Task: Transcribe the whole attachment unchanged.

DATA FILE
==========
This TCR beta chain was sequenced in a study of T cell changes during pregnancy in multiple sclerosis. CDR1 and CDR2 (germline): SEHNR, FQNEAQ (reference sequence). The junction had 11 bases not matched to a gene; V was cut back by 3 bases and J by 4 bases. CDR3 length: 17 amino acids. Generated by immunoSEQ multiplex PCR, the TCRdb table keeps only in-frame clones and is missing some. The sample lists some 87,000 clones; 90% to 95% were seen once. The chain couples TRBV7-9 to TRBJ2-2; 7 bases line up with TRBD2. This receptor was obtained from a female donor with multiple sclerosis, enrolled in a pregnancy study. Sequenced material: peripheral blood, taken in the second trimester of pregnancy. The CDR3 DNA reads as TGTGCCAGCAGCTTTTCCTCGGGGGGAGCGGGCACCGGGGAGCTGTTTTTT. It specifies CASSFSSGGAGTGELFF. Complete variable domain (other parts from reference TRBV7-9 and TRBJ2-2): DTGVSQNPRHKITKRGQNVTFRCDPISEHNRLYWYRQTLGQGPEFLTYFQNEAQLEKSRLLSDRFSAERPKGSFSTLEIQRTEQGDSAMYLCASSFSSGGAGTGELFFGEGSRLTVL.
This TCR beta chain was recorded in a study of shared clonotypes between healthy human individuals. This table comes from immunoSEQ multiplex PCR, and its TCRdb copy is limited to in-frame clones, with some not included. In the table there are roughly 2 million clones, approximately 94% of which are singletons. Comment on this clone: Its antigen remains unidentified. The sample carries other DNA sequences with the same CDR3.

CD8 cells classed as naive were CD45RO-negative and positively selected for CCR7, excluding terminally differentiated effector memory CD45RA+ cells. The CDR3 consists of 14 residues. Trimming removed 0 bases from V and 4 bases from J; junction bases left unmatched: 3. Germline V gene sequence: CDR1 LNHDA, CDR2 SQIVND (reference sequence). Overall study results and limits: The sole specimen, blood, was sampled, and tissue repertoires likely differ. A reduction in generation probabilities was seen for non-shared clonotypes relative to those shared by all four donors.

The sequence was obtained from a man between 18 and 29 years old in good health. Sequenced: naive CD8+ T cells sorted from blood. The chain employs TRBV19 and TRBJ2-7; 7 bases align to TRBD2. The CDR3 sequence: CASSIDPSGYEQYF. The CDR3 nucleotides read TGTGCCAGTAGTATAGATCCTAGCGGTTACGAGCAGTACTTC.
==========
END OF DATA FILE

This TCR beta chain was sequenced in a study of T cell changes during pregnancy in multiple sclerosis. CDR1 and CDR2 (germline): SEHNR, FQNEAQ (reference sequence). The junction had 11 bases not matched to a gene; V was cut back by 3 bases and J by 4 bases. CDR3 length: 17 amino acids. Generated by immunoSEQ multiplex PCR, the TCRdb table keeps only in-frame clones and is missing some. The sample lists some 87,000 clones; 90% to 95% were seen once. The chain couples TRBV7-9 to TRBJ2-2; 7 bases line up with TRBD2. This receptor was obtained from a female donor with multiple sclerosis, enrolled in a pregnancy study. Sequenced material: peripheral blood, taken in the second trimester of pregnancy. The CDR3 DNA reads as TGTGCCAGCAGCTTTTCCTCGGGGGGAGCGGGCACCGGGGAGCTGTTTTTT. It specifies CASSFSSGGAGTGELFF. Complete variable domain (other parts from reference TRBV7-9 and TRBJ2-2): DTGVSQNPRHKITKRGQNVTFRCDPISEHNRLYWYRQTLGQGPEFLTYFQNEAQLEKSRLLSDRFSAERPKGSFSTLEIQRTEQGDSAMYLCASSFSSGGAGTGELFFGEGSRLTVL.
This TCR beta chain was recorded in a study of shared clonotypes between healthy human individuals. This table comes from immunoSEQ multiplex PCR, and its TCRdb copy is limited to in-frame clones, with some not included. In the table there are roughly 2 million clones, approximately 94% of which are singletons. Comment on this clone: Its antigen remains unidentified. The sample carries other DNA sequences with the same CDR3.

CD8 cells classed as naive were CD45RO-negative and positively selected for CCR7, excluding terminally differentiated effector memory CD45RA+ cells. The CDR3 consists of 14 residues. Trimming removed 0 bases from V and 4 bases from J; junction bases left unmatched: 3. Germline V gene sequence: CDR1 LNHDA, CDR2 SQIVND (reference sequence). Overall study results and limits: The sole specimen, blood, was sampled, and tissue repertoires likely differ. A reduction in generation probabilities was seen for non-shared clonotypes relative to those shared by all four donors.

The sequence was obtained from a man between 18 and 29 years old in good health. Sequenced: naive CD8+ T cells sorted from blood. The chain employs TRBV19 and TRBJ2-7; 7 bases align to TRBD2. The CDR3 sequence: CASSIDPSGYEQYF. The CDR3 nucleotides read TGTGCCAGTAGTATAGATCCTAGCGGTTACGAGCAGTACTTC.